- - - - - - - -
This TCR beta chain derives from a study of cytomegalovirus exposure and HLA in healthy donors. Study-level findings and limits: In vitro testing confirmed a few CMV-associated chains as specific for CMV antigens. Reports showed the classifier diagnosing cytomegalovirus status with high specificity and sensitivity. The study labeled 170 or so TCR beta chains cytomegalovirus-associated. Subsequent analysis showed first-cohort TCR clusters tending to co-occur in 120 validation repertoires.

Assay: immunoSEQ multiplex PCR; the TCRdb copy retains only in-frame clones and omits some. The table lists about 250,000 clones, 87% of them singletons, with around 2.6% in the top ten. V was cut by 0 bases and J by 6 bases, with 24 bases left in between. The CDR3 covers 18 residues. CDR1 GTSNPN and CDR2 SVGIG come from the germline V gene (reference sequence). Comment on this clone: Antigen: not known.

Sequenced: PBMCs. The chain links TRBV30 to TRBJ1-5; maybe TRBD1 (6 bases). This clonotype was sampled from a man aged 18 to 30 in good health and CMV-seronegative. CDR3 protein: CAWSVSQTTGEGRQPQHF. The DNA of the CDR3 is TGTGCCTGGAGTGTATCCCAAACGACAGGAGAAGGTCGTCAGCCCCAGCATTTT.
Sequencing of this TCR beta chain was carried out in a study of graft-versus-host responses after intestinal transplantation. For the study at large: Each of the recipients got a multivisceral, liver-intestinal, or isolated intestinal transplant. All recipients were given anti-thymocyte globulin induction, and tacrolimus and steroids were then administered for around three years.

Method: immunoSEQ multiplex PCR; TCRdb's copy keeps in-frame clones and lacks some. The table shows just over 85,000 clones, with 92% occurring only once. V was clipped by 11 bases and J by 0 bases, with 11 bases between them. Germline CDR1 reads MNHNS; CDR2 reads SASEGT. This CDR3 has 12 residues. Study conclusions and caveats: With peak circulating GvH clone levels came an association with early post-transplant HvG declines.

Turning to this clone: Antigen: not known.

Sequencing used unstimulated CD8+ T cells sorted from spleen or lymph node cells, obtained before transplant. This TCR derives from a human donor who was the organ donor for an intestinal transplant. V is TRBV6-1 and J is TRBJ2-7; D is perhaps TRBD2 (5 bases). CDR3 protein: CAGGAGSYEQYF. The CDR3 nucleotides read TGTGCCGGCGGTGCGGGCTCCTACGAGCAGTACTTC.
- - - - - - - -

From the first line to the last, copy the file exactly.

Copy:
This TCR beta chain derives from a study of cytomegalovirus exposure and HLA in healthy donors. Study-level findings and limits: In vitro testing confirmed a few CMV-associated chains as specific for CMV antigens. Reports showed the classifier diagnosing cytomegalovirus status with high specificity and sensitivity. The study labeled 170 or so TCR beta chains cytomegalovirus-associated. Subsequent analysis showed first-cohort TCR clusters tending to co-occur in 120 validation repertoires.

Assay: immunoSEQ multiplex PCR; the TCRdb copy retains only in-frame clones and omits some. The table lists about 250,000 clones, 87% of them singletons, with around 2.6% in the top ten. V was cut by 0 bases and J by 6 bases, with 24 bases left in between. The CDR3 covers 18 residues. CDR1 GTSNPN and CDR2 SVGIG come from the germline V gene (reference sequence). Comment on this clone: Antigen: not known.

Sequenced: PBMCs. The chain links TRBV30 to TRBJ1-5; maybe TRBD1 (6 bases). This clonotype was sampled from a man aged 18 to 30 in good health and CMV-seronegative. CDR3 protein: CAWSVSQTTGEGRQPQHF. The DNA of the CDR3 is TGTGCCTGGAGTGTATCCCAAACGACAGGAGAAGGTCGTCAGCCCCAGCATTTT.
Sequencing of this TCR beta chain was carried out in a study of graft-versus-host responses after intestinal transplantation. For the study at large: Each of the recipients got a multivisceral, liver-intestinal, or isolated intestinal transplant. All recipients were given anti-thymocyte globulin induction, and tacrolimus and steroids were then administered for around three years.

Method: immunoSEQ multiplex PCR; TCRdb's copy keeps in-frame clones and lacks some. The table shows just over 85,000 clones, with 92% occurring only once. V was clipped by 11 bases and J by 0 bases, with 11 bases between them. Germline CDR1 reads MNHNS; CDR2 reads SASEGT. This CDR3 has 12 residues. Study conclusions and caveats: With peak circulating GvH clone levels came an association with early post-transplant HvG declines.

Turning to this clone: Antigen: not known.

Sequencing used unstimulated CD8+ T cells sorted from spleen or lymph node cells, obtained before transplant. This TCR derives from a human donor who was the organ donor for an intestinal transplant. V is TRBV6-1 and J is TRBJ2-7; D is perhaps TRBD2 (5 bases). CDR3 protein: CAGGAGSYEQYF. The CDR3 nucleotides read TGTGCCGGCGGTGCGGGCTCCTACGAGCAGTACTTC.